Jim Alexander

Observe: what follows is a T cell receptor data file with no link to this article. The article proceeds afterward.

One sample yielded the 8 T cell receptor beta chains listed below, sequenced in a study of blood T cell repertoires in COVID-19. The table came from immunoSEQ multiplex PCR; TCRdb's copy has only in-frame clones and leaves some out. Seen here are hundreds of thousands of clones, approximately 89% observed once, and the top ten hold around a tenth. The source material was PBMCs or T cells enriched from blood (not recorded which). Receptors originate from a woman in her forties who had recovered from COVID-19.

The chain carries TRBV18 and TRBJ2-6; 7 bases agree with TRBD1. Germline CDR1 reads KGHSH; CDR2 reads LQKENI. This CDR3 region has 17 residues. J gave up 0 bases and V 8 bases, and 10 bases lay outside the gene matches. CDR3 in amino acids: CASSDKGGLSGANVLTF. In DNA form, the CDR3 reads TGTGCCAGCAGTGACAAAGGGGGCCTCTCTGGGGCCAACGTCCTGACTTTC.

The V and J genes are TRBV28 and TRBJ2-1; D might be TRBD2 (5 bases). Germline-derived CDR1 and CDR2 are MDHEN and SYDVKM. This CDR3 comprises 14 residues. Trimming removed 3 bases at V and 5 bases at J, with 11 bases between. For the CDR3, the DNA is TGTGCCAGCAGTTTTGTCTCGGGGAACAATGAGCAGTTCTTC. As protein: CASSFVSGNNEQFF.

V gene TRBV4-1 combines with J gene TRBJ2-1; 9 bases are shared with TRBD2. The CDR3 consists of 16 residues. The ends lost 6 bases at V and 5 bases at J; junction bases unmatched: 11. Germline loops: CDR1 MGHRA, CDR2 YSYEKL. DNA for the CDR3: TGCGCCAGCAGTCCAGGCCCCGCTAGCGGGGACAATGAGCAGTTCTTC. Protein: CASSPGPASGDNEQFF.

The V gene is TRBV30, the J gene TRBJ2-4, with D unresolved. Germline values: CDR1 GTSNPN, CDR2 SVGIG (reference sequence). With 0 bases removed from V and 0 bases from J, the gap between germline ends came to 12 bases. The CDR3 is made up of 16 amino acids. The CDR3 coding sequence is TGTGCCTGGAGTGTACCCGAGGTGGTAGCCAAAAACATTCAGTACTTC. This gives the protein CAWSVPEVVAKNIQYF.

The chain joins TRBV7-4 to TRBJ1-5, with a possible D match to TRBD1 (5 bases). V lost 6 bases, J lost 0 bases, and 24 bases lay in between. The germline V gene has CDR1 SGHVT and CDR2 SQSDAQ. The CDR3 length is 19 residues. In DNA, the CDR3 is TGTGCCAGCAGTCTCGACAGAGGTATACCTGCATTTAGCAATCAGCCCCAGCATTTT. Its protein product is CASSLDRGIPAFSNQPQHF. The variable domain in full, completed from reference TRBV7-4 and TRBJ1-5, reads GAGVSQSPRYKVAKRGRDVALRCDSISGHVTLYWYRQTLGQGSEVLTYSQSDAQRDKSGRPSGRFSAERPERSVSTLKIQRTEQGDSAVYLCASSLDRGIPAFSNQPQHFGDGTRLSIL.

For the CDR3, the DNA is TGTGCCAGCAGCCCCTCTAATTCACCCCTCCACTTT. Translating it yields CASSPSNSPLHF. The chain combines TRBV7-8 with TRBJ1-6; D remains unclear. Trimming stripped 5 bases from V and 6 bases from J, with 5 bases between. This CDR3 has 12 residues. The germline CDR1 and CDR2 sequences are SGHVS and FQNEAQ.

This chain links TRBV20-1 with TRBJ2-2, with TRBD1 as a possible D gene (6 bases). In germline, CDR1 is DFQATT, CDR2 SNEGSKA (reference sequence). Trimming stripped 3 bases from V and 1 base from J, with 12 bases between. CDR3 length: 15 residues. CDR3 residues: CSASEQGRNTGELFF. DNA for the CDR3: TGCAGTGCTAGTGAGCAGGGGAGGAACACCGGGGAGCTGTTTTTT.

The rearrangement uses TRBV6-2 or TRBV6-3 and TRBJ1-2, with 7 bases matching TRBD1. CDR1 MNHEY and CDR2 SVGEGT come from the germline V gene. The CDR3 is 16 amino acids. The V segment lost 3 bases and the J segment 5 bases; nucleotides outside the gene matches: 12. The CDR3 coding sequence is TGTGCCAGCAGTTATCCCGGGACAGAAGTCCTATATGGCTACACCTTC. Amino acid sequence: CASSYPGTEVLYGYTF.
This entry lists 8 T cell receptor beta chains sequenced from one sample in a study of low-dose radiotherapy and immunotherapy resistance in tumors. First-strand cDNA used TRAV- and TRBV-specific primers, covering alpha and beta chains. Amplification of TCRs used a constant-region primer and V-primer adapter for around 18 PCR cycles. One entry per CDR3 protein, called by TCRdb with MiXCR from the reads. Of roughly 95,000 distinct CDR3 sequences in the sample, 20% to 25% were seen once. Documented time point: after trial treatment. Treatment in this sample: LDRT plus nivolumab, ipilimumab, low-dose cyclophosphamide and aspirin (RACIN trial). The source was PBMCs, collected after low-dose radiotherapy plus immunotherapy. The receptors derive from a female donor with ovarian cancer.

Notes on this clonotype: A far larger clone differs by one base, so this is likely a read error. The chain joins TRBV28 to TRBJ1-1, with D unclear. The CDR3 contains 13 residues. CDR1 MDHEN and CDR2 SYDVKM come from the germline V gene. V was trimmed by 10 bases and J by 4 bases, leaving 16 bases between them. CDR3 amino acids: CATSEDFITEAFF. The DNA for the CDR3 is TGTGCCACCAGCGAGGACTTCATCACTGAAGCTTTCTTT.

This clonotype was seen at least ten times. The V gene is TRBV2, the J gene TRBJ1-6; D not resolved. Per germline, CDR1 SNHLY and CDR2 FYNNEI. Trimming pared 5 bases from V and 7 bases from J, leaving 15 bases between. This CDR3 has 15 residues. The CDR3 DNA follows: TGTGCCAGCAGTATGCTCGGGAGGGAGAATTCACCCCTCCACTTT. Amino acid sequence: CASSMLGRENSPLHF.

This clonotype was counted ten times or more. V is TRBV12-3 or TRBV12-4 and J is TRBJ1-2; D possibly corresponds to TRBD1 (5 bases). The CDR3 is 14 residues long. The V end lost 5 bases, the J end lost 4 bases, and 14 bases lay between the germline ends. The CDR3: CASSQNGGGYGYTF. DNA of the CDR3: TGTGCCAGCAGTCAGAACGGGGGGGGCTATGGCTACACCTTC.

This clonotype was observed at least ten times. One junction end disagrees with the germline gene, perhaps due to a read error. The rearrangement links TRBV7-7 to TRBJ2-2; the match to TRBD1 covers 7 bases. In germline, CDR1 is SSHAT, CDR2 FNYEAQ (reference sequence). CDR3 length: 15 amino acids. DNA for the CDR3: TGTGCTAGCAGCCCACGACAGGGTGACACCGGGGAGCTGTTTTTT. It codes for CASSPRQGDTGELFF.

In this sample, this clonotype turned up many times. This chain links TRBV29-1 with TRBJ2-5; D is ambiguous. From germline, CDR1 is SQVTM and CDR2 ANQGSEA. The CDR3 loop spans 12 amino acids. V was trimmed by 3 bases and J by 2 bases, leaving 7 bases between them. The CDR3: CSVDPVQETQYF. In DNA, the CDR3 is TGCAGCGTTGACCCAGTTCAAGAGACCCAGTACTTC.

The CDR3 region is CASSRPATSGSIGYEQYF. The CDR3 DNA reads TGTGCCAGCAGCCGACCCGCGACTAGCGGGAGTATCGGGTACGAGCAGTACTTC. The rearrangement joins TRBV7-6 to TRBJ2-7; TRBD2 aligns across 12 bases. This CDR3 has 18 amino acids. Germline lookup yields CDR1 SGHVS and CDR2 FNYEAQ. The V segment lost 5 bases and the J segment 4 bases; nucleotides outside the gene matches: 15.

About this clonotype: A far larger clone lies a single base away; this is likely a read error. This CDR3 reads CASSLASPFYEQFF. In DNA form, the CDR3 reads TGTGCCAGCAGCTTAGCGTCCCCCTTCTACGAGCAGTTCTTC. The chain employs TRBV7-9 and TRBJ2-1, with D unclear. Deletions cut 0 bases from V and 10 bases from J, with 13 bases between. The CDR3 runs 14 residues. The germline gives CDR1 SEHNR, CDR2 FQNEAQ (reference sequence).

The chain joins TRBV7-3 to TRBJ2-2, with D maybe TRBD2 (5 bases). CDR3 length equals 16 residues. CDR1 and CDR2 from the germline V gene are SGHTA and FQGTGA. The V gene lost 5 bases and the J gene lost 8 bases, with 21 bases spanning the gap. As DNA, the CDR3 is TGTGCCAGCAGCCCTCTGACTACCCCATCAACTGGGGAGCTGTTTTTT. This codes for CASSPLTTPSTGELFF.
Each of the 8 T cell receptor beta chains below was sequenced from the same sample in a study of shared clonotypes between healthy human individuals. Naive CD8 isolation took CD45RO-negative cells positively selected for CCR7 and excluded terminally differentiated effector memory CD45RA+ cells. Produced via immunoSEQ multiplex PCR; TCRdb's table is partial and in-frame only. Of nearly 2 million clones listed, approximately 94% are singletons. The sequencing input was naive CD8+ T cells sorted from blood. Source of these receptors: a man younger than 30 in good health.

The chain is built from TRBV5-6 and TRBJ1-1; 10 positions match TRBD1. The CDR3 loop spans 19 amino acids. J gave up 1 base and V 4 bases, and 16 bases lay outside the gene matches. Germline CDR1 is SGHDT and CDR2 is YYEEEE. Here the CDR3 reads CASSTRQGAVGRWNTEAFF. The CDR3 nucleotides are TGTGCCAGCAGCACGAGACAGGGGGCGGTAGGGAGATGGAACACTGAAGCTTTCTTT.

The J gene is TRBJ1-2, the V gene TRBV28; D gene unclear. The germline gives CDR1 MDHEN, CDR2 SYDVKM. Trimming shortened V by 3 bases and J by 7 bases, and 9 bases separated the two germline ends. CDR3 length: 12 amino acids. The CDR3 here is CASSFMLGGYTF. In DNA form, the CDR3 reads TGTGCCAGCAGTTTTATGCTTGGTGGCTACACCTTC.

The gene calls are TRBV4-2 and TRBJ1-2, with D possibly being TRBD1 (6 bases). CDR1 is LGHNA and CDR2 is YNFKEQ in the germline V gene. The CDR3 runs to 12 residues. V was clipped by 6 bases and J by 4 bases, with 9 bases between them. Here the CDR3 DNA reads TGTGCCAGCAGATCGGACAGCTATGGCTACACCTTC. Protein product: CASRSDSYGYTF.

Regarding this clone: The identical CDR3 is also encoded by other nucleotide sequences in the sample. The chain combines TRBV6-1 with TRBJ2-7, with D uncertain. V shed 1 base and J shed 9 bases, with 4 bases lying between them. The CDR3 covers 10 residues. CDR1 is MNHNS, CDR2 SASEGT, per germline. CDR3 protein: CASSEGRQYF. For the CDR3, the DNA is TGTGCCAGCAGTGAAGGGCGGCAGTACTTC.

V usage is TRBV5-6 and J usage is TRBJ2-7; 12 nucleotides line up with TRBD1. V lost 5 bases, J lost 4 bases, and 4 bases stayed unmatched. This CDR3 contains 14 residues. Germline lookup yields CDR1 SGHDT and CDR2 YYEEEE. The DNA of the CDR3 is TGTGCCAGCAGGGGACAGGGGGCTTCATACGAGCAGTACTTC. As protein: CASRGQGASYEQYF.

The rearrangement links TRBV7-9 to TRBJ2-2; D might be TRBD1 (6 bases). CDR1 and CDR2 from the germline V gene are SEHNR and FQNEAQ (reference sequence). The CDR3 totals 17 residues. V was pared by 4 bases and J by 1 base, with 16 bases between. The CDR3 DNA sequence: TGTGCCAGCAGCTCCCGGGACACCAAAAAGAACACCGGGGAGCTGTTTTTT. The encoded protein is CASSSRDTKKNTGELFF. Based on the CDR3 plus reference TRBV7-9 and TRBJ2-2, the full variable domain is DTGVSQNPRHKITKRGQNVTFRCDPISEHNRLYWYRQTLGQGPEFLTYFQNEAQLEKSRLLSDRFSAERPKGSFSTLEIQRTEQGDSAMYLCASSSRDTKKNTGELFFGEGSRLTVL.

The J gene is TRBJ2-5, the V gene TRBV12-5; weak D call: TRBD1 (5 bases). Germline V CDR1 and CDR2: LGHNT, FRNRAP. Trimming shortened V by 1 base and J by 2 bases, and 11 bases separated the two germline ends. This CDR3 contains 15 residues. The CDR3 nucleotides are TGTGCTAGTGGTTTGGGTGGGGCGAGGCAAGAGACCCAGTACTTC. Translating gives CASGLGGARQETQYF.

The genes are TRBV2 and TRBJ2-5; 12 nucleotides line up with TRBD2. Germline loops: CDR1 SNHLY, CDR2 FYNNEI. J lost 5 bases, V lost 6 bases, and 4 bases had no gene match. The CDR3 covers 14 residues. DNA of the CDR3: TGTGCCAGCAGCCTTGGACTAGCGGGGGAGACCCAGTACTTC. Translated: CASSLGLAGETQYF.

Jim Alexander (American, b. 1935) is an award winning documentary photographer who has spent over fifty years refining what he calls the art of documentary photography. A photojournalist, teacher, activist, media consultant and entrepreneur, Alexander has amassed an impressive collection of images of Black culture and human rights photographs. He received a 2017 Jus’ Blues Music Foundation Humanitarian Award, for his 50 years of documenting Black music. He is a 2006 inductee into The HistoryMakers and in 1995 when the city of Atlanta Office of Cultural Affairs began its annual “Master Artist” program, Jim Alexander was the first artist chosen, “for his contribution to Atlanta and the world”. He started taking photographs in 1952 at the age of 17 in the U.S. Navy, at a time when photography was not yet considered broadly as art. He had his first exhibit 16 years later in 1968, the same year he graduated from the New York Institute of Photography with a degree in commercial photography. It was also the same year that he met, and became friends with Gordon Parks. Since that time, Alexander has had over sixty solo exhibits and taught photography at Yale University and five other colleges, was photographer in residence at Atlanta’s Neighborhood Arts Center for four years, and spent five years as photographer in residence at Clark Atlanta University. His work is in numerous major collections including the Smithsonian National Museum of American History and the National Museum of African American History and Culture, the Museum Of Contemporary Art, Georgia (MOCA, GA), Stuart A. Rose MARBL Collection at Emory University, Paul R. Jones Collection, Clark Atlanta University Galleries Collection, Atlanta University Center Library Collection, Harvey B. Gantt Center Art Collection, Visual Arts Museum of Lagrange College Collection, Hartsfield/Jackson Atlanta Airport Collection and the Auburn Avenue Research Library on African American History and Culture.